Confessions

I’ve been dreading writing this post. Usually when I’m away from the blog for a long time, it’s because things are either really bad or relatively normal. In this case, being away since September, it’s the latter, thank goodness. Since starting the new job, and getting back into a proper sleep pattern without sleeping pills, I’ve been doing really well.

I suppose it was only a matter of time until the other shoe dropped.

And drop it has. Because since putting the sleeping pills away, I’ve been getting bad migraines. Debilitating, ruining my birthday night migraines. I finally put aside my fears of a tumor and went to the doctor. She suggested going off the birth control pill. It didn’t seem like a big deal, but doing that the same week as I quit smoking, it all added up to mood swings galore.

First I quit smoking and the next thing I knew, I was manic. Just like that. Talkingtalkingtalkingtalking at work. SO. MUCH. ENERGY. Not that I put it to good use. Less sleep. More TV. More eating. I may not have let myself go completely — as Dr. A pointed out, I wasn’t sleeping with the neighbourhood (my words, not his) or spending like I used to. But it was mania nonetheless.

Then I stopped the birth control pill and my moods took another turn. Crying. Oh how I don’t miss crying at the drop of a hat. At every commercial. Every time I hang up with my parents because I’m afraid it might be the last time we talk and I wasn’t as nice as I could have been. Every time I say or do something that makes me cringe, which the manias always make me do.

It’s been three weeks, and the ups and downs are just all over the place.

I don’t even know how to explain the other thing that’s been bothering me lately. I guess I should start by saying that the majority of my close friends are married with kids. They live out in the suburbs and drive their family-friendly four door cars. They plan birthday parties and go for walks to the park. And sure, I love visiting them. I adore their children, and treat them like my own neices and nephews. Hell, I even finally have a nephew! My brother and his wife had a baby boy in January, and he’s the cutest thing in the world.

But every time I see them, every time I visit or look at their cute pictures on Instagram or hear them tell me the story about the cute thing they just did, I think about the fact that I’ll likely never have children. And not just because I don’t want to pass along this disease. Not even because I don’t think I have the strength to raise a child and deal with the bullshit ups and downs. I just don’t think I want to have children.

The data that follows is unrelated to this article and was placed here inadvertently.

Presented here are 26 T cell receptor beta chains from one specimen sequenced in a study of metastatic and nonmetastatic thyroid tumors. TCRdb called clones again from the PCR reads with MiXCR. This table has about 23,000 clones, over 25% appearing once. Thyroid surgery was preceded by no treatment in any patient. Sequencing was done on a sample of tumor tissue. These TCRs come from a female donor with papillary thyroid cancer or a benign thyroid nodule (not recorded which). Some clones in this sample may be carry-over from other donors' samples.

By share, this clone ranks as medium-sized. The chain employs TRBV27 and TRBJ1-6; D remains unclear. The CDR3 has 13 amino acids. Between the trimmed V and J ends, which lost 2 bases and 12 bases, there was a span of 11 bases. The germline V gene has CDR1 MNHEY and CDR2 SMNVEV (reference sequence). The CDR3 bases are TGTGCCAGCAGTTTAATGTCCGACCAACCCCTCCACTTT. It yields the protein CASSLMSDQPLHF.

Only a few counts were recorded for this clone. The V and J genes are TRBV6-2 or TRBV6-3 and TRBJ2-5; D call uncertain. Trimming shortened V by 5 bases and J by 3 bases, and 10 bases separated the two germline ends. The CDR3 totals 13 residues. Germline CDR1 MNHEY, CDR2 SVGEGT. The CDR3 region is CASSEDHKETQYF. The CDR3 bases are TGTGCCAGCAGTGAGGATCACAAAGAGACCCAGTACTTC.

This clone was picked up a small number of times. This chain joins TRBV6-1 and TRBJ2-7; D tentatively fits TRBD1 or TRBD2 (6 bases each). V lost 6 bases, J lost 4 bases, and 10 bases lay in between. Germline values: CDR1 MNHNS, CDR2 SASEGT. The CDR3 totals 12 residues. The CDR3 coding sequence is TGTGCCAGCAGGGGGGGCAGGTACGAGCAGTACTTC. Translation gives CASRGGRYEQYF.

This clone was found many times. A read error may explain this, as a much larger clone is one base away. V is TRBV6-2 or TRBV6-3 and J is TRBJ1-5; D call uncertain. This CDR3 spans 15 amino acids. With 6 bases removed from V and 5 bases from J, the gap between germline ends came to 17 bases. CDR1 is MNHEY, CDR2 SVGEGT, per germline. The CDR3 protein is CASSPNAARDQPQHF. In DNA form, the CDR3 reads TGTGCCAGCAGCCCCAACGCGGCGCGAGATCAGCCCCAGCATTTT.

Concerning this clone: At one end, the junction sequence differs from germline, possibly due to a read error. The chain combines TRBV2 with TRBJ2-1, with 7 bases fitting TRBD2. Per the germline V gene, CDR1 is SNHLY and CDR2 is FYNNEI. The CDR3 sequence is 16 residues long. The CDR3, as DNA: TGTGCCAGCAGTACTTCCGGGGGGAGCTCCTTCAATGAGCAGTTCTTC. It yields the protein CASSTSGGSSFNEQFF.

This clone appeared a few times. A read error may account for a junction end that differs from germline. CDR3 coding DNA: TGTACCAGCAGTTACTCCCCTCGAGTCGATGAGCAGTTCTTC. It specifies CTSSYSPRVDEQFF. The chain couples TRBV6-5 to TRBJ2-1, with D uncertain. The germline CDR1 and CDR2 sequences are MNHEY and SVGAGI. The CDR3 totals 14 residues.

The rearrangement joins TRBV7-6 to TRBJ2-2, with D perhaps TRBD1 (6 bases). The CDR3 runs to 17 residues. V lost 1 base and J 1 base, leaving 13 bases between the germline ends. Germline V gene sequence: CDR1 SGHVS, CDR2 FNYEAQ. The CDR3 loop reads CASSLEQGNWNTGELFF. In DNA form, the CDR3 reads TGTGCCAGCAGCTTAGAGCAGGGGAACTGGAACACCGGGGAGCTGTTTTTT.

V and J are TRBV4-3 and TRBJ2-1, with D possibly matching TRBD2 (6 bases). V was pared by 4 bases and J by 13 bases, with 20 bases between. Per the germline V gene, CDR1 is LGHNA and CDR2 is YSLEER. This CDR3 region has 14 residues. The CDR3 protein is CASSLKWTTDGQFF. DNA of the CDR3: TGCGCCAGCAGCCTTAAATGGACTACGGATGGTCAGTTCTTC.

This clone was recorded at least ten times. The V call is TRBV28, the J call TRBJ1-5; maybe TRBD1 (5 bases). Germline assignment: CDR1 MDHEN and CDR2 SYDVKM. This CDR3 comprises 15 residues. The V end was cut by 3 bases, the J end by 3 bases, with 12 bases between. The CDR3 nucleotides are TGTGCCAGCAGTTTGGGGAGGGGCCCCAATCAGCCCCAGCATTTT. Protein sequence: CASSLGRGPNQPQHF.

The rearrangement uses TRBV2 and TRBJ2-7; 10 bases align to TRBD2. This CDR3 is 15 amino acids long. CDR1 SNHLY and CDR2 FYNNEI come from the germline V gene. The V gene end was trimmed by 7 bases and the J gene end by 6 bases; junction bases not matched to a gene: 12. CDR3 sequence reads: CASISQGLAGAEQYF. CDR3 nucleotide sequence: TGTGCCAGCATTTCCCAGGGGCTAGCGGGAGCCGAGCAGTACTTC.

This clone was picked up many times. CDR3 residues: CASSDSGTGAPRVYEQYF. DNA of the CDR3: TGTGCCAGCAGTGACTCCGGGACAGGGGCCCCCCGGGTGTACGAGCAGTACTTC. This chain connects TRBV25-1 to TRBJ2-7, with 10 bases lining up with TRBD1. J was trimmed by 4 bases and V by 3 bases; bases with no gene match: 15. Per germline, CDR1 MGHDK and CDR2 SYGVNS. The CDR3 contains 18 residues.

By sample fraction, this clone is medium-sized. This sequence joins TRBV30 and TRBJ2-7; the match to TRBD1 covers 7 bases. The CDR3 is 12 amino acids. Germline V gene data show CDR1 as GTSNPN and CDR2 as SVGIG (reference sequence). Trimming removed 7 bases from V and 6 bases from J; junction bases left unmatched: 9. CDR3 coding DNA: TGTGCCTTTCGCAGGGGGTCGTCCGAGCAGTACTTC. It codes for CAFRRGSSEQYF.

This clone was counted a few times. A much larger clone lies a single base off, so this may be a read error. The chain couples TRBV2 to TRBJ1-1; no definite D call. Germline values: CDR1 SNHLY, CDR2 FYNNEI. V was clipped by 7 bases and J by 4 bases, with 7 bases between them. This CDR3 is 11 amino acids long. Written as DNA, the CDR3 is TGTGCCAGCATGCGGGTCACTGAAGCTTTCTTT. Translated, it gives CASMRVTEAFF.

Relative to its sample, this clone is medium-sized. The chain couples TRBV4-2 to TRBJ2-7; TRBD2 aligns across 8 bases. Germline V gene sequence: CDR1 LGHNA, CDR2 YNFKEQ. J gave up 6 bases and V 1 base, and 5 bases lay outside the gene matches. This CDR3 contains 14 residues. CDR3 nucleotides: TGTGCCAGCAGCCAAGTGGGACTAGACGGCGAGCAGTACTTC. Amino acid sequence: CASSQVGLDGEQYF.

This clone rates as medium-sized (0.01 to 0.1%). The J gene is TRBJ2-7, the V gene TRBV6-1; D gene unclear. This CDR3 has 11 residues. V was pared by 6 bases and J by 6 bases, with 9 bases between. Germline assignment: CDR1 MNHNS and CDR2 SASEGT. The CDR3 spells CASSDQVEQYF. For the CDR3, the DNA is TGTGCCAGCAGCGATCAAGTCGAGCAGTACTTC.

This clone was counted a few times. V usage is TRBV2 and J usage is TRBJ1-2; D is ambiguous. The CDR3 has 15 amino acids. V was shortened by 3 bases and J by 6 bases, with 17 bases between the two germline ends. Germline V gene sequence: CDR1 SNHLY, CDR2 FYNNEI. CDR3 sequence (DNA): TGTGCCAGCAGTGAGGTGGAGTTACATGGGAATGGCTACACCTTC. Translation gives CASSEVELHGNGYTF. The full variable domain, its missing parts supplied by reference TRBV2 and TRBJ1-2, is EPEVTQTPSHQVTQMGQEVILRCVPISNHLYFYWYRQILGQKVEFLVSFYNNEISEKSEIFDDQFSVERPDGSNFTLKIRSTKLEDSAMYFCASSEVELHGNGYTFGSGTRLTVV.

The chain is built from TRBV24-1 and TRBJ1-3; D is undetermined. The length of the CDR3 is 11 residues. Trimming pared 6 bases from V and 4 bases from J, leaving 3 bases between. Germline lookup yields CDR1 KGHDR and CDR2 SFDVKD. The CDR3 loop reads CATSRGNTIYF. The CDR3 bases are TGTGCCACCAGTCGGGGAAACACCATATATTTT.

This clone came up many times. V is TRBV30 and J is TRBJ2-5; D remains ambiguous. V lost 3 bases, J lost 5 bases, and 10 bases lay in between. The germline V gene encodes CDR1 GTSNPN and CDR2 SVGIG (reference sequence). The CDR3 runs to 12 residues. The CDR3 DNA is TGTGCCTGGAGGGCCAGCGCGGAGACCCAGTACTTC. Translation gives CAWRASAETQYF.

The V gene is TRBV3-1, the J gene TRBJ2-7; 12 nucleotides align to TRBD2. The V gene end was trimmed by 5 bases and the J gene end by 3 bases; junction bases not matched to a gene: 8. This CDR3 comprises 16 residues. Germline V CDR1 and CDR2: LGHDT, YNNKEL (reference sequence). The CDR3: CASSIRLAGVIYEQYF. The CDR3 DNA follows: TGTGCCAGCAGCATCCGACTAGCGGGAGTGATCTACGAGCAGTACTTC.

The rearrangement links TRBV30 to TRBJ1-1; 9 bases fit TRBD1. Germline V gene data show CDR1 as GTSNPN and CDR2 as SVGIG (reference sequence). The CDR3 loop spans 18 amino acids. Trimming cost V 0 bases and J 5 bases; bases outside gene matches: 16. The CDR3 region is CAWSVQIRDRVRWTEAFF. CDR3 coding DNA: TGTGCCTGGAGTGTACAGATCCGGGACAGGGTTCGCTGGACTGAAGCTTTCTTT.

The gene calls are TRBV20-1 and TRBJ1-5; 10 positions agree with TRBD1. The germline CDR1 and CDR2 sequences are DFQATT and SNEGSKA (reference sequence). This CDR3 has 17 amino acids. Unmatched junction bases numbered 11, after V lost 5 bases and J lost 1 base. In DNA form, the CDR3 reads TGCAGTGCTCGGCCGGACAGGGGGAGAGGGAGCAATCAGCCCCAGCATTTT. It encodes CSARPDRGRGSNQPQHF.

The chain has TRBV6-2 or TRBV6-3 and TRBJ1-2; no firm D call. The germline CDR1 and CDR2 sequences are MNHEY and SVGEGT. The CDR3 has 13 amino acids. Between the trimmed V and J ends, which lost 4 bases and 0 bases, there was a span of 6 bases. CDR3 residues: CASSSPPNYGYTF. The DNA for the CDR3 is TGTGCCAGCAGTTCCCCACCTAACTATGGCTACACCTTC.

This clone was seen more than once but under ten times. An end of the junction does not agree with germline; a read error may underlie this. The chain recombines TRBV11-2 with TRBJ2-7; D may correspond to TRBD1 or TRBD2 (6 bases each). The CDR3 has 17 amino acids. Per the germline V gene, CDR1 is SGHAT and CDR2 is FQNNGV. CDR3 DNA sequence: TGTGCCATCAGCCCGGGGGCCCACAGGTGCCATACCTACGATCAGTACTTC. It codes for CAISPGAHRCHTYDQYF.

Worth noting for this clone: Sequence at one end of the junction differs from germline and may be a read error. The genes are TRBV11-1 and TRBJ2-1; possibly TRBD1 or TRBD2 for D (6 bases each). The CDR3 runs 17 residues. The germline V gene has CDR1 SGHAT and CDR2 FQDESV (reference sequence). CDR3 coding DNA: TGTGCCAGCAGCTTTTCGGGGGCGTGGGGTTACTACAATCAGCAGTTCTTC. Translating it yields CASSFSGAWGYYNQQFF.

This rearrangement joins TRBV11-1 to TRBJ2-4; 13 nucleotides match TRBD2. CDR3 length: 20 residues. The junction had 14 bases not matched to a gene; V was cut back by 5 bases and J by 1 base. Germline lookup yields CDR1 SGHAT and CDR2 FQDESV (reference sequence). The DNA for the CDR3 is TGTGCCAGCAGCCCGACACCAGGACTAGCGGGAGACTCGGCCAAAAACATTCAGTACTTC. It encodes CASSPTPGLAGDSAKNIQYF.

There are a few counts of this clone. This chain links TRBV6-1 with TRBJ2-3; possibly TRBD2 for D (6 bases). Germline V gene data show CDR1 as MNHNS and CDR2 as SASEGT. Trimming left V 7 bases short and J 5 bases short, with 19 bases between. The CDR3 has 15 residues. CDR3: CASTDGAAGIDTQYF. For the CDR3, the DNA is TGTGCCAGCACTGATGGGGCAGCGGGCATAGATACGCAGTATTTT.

But everywhere I look, I see society telling me that it’s supposed to be my future. Like I won’t have succeeded in life until I procreate. But why? Why does that have to be everyone’s endgame? Why can’t I choose not to have children and not have to apologize for it? My Facebook feed is full of baby pictures and ads for diapers and back to school and all that bullshit. Why, because I’m in my 30s and my friends have babies, Facebook thinks that’s what I need too? I don’t get it.

I haven’t talked to anyone about this. I’m not sure how many of my friends still read this blog, since I post so infrequently, and as far as they know everything is hunky dory in my life. I don’t know how to talk to them about it. Not that I think they’ll look down on me. I know they won’t judge me. But because I don’t think I can explain why I’ve come to this conclusion.

It’s hard to live with bipolar. Even when things are going really well, you worry if things are going too well. Am I manic, or is this just a good mood? Being in a low and not being able to get out of bed doesn’t work when you have children to take care of. People that haven’t been depressed will never understand how difficult the simplest daily tasks can be. It’s not about pulling yourself together and making things work. That’s not how depression operates. It’s debilitating. It’s all-consuming. It becomes your life.

How are you supposed to deal with that and deal with kids at the same time? Because if the past 10 years of my life have taught me anything it’s that bipolar and depression don’t just go away with meds. It’s a constant battle. It’s a constant war. And even when you win a battle or two, and you feel like you’veĀ  made some progress, something happens to knock you back a block or two. Something insignificant or something huge. Doesn’t matter. When you’re depressed, everything is significant. The way that person on the subway pushed past you is enough to throw you into a fit of rage. Not feeling appreciated for something you worked really hard on at the office can make you want to jump in front of the subway or find a dark corner and cry until the world ends. Everything is significant.

When you have that respite, that break from the illness, you take it for granted. I should have lived each day that I wasn’t depressed, wasn’t manic. Instead, I don’t appreciate it until it’s gone. What I wouldn’t give for those steady days, when I’d see Dr. A for just enough time to tell him things were going great and I’ll just take another scrip and be on my way. I’ve never been on such a low dose of meds in my life. Now we’re adding Abilify to the mix, try to restabilize me without birth control.

Anyway, that’s the update. I’m not sure where I go from here, but I’m sure the road will be winding.

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